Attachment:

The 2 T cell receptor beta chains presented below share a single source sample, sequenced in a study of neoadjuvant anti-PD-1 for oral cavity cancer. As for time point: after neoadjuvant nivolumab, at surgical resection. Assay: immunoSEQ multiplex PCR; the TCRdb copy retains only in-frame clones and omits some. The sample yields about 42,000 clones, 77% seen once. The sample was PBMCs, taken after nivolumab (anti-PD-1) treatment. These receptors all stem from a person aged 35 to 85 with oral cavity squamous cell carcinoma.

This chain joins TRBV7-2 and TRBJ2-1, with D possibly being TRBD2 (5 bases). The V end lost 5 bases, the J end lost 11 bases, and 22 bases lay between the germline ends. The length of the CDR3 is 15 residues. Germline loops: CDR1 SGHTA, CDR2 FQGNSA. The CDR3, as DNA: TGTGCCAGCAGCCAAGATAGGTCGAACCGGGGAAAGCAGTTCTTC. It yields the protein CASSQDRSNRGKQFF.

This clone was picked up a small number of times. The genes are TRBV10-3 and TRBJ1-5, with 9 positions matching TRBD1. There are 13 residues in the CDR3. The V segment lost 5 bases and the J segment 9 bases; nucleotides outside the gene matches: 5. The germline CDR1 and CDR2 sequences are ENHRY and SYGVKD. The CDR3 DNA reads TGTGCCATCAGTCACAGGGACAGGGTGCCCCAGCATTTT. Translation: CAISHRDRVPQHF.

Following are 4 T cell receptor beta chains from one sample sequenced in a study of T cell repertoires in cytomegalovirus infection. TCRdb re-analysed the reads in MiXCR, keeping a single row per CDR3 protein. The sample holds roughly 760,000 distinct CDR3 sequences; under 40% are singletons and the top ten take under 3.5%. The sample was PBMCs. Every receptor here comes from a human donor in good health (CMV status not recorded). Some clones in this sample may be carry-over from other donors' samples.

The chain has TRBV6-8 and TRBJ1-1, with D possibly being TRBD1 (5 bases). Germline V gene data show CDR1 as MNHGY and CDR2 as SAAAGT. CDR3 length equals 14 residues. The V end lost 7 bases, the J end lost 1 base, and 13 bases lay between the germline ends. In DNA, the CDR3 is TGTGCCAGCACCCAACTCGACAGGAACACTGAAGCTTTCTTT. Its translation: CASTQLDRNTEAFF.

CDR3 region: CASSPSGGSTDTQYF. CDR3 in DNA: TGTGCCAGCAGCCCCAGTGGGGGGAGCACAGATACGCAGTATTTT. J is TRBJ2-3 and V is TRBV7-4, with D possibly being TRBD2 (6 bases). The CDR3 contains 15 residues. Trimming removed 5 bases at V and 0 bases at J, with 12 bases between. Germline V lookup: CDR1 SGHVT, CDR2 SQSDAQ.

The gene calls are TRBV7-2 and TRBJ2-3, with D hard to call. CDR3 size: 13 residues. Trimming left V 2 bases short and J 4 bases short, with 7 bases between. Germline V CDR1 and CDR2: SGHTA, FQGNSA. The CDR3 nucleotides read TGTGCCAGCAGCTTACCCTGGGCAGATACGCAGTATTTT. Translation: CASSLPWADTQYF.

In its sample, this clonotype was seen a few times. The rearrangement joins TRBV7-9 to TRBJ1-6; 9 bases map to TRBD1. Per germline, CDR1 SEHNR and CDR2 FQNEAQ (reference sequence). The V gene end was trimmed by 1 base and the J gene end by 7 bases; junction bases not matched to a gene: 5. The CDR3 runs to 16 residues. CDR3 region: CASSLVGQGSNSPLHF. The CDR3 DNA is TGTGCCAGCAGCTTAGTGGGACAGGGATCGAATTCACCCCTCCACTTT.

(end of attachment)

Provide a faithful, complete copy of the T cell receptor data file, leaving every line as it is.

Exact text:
The 2 T cell receptor beta chains presented below share a single source sample, sequenced in a study of neoadjuvant anti-PD-1 for oral cavity cancer. As for time point: after neoadjuvant nivolumab, at surgical resection. Assay: immunoSEQ multiplex PCR; the TCRdb copy retains only in-frame clones and omits some. The sample yields about 42,000 clones, 77% seen once. The sample was PBMCs, taken after nivolumab (anti-PD-1) treatment. These receptors all stem from a person aged 35 to 85 with oral cavity squamous cell carcinoma.

This chain joins TRBV7-2 and TRBJ2-1, with D possibly being TRBD2 (5 bases). The V end lost 5 bases, the J end lost 11 bases, and 22 bases lay between the germline ends. The length of the CDR3 is 15 residues. Germline loops: CDR1 SGHTA, CDR2 FQGNSA. The CDR3, as DNA: TGTGCCAGCAGCCAAGATAGGTCGAACCGGGGAAAGCAGTTCTTC. It yields the protein CASSQDRSNRGKQFF.

This clone was picked up a small number of times. The genes are TRBV10-3 and TRBJ1-5, with 9 positions matching TRBD1. There are 13 residues in the CDR3. The V segment lost 5 bases and the J segment 9 bases; nucleotides outside the gene matches: 5. The germline CDR1 and CDR2 sequences are ENHRY and SYGVKD. The CDR3 DNA reads TGTGCCATCAGTCACAGGGACAGGGTGCCCCAGCATTTT. Translation: CAISHRDRVPQHF.

Following are 4 T cell receptor beta chains from one sample sequenced in a study of T cell repertoires in cytomegalovirus infection. TCRdb re-analysed the reads in MiXCR, keeping a single row per CDR3 protein. The sample holds roughly 760,000 distinct CDR3 sequences; under 40% are singletons and the top ten take under 3.5%. The sample was PBMCs. Every receptor here comes from a human donor in good health (CMV status not recorded). Some clones in this sample may be carry-over from other donors' samples.

The chain has TRBV6-8 and TRBJ1-1, with D possibly being TRBD1 (5 bases). Germline V gene data show CDR1 as MNHGY and CDR2 as SAAAGT. CDR3 length equals 14 residues. The V end lost 7 bases, the J end lost 1 base, and 13 bases lay between the germline ends. In DNA, the CDR3 is TGTGCCAGCACCCAACTCGACAGGAACACTGAAGCTTTCTTT. Its translation: CASTQLDRNTEAFF.

CDR3 region: CASSPSGGSTDTQYF. CDR3 in DNA: TGTGCCAGCAGCCCCAGTGGGGGGAGCACAGATACGCAGTATTTT. J is TRBJ2-3 and V is TRBV7-4, with D possibly being TRBD2 (6 bases). The CDR3 contains 15 residues. Trimming removed 5 bases at V and 0 bases at J, with 12 bases between. Germline V lookup: CDR1 SGHVT, CDR2 SQSDAQ.

The gene calls are TRBV7-2 and TRBJ2-3, with D hard to call. CDR3 size: 13 residues. Trimming left V 2 bases short and J 4 bases short, with 7 bases between. Germline V CDR1 and CDR2: SGHTA, FQGNSA. The CDR3 nucleotides read TGTGCCAGCAGCTTACCCTGGGCAGATACGCAGTATTTT. Translation: CASSLPWADTQYF.

In its sample, this clonotype was seen a few times. The rearrangement joins TRBV7-9 to TRBJ1-6; 9 bases map to TRBD1. Per germline, CDR1 SEHNR and CDR2 FQNEAQ (reference sequence). The V gene end was trimmed by 1 base and the J gene end by 7 bases; junction bases not matched to a gene: 5. The CDR3 runs to 16 residues. CDR3 region: CASSLVGQGSNSPLHF. The CDR3 DNA is TGTGCCAGCAGCTTAGTGGGACAGGGATCGAATTCACCCCTCCACTTT.